Sunday, April 24, 2016

The Room (movie review)

"The Room" is just Room in the five year old's vocabulary, no definite article required.  Bucky Fuller used Universe the same way, saying "Universe" (as in "Room") not "the universe" (a more lowercase 3rd person view, not as place-based).

We're treated to "the omniscient camera" in its purest form in this well-crafted film.  "Camera" itself means "Room" in Italian.  Our "room" is the camera's "space of events" which includes hearing the child's thoughts.

We hear his little voice narrating, a somewhat metaphysical patter, as he sorts out Universe (Room), reviews his cosmology.

There's so much "place" outside Room that "time is spread thin" like too little peanut butter spread thinly on bread, and with everyone therefore stretched (stressed, pulled) to "hurry up" to cover all that Place.

In Room, Place was held constant so Time was less stressed.  Next week and next year still ran together as time was more immaterial.

Given our privileged Angelic viewpoint, we see far more than any one character.  We appreciate how really intelligent that back seat police officer is, putting a picture together of what crime to phone in.

Throwing a little kid on the ground and stalking off is a great way of calling attention to oneself.  Old Nick was a man of zero skills in the HR sense of the word.  He needed a room of his own.  The fictional Dexter, likewise a psychopath, was far more dangerous to others.

I immediately appreciated the parallels between The Room and 10 Cloverfield Lane.  Both are claustrophobic, about prisoners of a seemingly all-knowing patriarch.  Both feature the omniscient camera and its Angelic point of view.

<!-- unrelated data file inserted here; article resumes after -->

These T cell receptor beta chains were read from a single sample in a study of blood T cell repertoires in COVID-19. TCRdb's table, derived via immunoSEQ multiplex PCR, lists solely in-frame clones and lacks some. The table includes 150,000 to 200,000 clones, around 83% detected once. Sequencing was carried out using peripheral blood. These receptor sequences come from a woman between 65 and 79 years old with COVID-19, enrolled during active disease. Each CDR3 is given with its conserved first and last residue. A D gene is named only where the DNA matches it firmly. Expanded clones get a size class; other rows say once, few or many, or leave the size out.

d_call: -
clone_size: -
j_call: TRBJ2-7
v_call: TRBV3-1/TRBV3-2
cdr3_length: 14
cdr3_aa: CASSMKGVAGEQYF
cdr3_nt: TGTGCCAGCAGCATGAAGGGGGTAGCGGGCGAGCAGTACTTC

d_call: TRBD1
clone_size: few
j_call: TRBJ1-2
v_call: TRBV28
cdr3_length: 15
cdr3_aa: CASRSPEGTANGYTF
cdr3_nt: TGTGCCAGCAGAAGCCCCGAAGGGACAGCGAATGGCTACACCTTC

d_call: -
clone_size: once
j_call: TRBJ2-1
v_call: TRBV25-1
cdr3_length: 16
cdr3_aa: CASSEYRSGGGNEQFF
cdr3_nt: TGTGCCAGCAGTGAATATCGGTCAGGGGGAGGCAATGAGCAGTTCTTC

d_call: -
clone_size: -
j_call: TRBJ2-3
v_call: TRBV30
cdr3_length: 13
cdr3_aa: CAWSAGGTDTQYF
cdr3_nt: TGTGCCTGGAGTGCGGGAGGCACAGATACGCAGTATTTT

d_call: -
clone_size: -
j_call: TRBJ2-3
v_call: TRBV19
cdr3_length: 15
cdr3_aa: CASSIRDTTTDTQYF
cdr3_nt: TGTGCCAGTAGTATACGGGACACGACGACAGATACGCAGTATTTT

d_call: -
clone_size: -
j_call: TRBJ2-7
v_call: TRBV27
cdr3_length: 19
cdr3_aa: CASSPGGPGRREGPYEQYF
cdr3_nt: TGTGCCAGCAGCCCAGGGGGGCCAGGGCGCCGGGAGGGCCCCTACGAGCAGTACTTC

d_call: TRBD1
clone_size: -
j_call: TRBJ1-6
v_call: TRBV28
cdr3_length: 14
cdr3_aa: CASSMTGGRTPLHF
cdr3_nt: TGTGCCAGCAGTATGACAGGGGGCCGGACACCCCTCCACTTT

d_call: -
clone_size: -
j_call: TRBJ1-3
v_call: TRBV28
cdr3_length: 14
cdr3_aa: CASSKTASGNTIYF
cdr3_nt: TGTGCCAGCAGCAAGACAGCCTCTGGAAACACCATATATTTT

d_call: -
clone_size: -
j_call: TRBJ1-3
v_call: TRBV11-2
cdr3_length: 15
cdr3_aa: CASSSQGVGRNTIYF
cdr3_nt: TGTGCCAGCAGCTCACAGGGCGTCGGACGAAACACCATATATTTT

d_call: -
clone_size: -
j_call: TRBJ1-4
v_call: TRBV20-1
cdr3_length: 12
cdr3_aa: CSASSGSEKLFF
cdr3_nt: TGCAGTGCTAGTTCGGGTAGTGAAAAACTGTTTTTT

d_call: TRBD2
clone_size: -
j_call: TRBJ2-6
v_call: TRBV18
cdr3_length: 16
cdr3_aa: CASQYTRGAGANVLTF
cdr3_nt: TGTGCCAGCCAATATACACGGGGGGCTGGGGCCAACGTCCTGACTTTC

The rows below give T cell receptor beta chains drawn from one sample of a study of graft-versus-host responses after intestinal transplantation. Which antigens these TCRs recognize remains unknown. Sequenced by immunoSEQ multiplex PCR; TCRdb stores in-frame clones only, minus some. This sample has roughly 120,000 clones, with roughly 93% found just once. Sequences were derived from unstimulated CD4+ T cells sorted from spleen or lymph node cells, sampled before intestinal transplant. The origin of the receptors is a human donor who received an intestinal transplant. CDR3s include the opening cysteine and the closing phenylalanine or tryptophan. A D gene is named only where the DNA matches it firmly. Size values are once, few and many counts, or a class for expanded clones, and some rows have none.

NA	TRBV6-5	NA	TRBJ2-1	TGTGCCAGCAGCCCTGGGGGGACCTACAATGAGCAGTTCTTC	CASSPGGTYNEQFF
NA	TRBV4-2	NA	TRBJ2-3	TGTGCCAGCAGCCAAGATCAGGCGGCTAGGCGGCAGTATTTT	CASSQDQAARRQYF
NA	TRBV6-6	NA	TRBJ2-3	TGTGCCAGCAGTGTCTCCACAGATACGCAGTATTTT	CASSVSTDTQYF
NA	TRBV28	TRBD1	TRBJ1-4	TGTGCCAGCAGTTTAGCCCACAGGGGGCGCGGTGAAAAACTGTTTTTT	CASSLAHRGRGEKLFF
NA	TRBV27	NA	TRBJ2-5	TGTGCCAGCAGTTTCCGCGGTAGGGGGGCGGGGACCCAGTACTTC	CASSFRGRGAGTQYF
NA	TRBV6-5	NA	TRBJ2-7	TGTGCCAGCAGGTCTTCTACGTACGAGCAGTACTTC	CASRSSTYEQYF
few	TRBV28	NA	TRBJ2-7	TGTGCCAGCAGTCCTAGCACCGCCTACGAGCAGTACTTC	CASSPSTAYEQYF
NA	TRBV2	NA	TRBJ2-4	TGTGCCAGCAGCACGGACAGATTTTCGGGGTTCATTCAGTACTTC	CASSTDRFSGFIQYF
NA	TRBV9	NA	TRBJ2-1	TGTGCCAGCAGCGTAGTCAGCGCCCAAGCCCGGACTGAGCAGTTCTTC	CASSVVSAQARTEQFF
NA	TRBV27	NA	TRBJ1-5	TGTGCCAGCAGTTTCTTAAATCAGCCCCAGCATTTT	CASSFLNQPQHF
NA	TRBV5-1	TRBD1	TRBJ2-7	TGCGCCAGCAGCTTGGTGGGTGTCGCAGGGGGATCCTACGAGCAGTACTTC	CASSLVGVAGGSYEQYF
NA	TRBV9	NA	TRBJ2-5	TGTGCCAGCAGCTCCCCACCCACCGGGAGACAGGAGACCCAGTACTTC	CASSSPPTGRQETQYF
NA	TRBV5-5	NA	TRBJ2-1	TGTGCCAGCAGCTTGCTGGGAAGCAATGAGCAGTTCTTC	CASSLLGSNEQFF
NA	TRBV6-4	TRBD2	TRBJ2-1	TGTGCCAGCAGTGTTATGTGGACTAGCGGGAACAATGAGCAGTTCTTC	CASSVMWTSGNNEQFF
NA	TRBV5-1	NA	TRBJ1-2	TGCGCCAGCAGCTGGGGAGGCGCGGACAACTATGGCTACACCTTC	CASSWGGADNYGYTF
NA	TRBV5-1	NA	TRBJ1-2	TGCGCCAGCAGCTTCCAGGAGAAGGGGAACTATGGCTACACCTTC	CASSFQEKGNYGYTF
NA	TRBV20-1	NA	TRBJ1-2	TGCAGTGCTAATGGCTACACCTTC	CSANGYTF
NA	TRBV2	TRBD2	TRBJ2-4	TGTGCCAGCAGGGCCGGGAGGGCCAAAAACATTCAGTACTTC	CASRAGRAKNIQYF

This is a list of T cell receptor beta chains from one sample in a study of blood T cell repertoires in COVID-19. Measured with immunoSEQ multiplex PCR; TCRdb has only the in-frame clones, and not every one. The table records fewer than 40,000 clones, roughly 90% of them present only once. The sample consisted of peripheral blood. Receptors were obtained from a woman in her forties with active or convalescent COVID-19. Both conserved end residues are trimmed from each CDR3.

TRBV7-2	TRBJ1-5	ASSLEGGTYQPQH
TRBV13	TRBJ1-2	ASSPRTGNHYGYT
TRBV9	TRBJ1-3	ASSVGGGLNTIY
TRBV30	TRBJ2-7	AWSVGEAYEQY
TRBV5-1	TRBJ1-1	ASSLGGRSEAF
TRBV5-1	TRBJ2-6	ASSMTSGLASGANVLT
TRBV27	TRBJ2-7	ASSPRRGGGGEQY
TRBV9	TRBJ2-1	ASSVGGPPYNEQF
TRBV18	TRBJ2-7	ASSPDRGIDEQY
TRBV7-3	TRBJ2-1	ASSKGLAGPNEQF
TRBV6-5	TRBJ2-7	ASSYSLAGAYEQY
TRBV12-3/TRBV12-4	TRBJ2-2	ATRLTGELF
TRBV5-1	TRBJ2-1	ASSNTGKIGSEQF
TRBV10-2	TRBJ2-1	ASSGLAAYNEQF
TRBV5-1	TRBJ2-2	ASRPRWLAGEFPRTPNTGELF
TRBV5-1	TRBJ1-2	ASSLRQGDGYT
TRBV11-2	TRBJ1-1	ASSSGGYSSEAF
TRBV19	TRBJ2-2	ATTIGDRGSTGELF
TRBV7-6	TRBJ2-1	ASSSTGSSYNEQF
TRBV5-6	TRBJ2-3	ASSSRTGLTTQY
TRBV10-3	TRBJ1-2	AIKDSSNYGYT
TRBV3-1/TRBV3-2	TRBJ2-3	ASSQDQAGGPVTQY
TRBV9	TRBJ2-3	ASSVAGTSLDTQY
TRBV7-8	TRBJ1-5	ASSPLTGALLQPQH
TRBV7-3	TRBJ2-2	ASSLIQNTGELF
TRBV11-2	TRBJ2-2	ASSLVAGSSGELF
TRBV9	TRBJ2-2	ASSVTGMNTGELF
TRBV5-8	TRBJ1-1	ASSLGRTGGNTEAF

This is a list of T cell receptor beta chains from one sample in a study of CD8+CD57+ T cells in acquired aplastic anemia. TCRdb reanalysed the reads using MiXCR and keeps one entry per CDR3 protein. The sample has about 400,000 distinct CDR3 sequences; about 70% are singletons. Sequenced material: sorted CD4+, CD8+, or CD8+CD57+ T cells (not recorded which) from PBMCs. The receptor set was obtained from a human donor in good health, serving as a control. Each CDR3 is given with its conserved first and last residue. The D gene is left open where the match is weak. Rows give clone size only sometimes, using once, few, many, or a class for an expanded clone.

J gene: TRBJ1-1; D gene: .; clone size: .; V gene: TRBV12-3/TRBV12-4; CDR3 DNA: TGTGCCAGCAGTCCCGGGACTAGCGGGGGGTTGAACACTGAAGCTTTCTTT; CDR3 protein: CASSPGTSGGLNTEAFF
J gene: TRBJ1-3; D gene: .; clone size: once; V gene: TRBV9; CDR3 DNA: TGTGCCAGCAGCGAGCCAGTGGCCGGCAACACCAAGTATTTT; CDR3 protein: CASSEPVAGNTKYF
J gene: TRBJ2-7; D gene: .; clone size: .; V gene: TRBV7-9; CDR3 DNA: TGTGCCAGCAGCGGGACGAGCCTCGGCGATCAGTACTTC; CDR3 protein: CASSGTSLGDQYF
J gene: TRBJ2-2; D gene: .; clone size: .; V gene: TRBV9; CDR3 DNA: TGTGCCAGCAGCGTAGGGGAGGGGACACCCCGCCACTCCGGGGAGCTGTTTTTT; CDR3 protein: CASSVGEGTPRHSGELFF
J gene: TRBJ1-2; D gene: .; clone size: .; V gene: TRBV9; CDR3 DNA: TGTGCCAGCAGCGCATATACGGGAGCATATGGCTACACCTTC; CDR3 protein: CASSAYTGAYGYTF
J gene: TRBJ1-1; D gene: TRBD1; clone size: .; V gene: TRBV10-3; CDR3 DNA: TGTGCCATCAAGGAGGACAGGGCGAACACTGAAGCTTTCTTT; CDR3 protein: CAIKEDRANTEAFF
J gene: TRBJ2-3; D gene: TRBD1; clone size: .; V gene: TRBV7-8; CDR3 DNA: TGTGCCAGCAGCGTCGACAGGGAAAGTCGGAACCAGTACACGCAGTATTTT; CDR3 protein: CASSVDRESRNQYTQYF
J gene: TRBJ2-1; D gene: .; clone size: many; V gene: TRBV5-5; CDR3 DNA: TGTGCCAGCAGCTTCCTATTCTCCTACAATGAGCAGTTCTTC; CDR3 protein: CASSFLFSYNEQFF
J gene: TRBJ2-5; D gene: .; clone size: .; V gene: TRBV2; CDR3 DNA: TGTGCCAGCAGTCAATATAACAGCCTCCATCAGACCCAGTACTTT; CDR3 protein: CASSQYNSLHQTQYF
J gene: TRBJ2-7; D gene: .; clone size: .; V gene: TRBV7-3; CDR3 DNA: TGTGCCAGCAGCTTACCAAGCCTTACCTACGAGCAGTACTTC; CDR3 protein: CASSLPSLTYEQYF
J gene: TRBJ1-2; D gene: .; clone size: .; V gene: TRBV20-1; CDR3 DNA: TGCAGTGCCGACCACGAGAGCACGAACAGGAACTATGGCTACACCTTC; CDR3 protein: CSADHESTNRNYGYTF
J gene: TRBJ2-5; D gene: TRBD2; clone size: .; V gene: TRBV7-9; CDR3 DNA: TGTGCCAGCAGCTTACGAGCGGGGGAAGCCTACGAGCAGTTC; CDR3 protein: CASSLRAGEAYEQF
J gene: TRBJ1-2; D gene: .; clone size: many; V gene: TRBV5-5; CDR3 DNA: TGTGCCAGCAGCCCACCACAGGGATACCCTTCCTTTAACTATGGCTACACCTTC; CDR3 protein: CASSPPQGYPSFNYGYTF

The newscaster's questions don't really penetrate to the heart of what we've seen, and we know the newscast viewers will probably never understand.   The newscaster wonders if the mom had been selfish in not getting her baby out earlier, not appreciating how Old Nick could have tossed a baby off a bridge with a heavy weight in the bag. 

The mom took a calculated risk with a highly optimized plan that worked out.  She's right up there with those Covert Affairs characters, in engineering their ingenious escape.  She's not just a good mom, she's a highly professional mom.

What we don't see with our omniscient camera is what Old Nick was up to between tossing the kid down and heading back to the shed in his truck.  Given his temper, he could only have been thinking murderous and vengeful thoughts, and the mom was certainly expecting retaliation, but hoping the police would come first.

We're tracking with the police at that point in the story, are in the back seat with the kid, his Guardian Angel (angle) and then see a mother running towards us from the darkness, but not actually from the shed. 

We know Old Nick is still alive, but that's about all we know.  The police sirens may have had a deterring effect. 

So actually we're not omniscient at all, just have a unique angle, but with no ability to give testimony.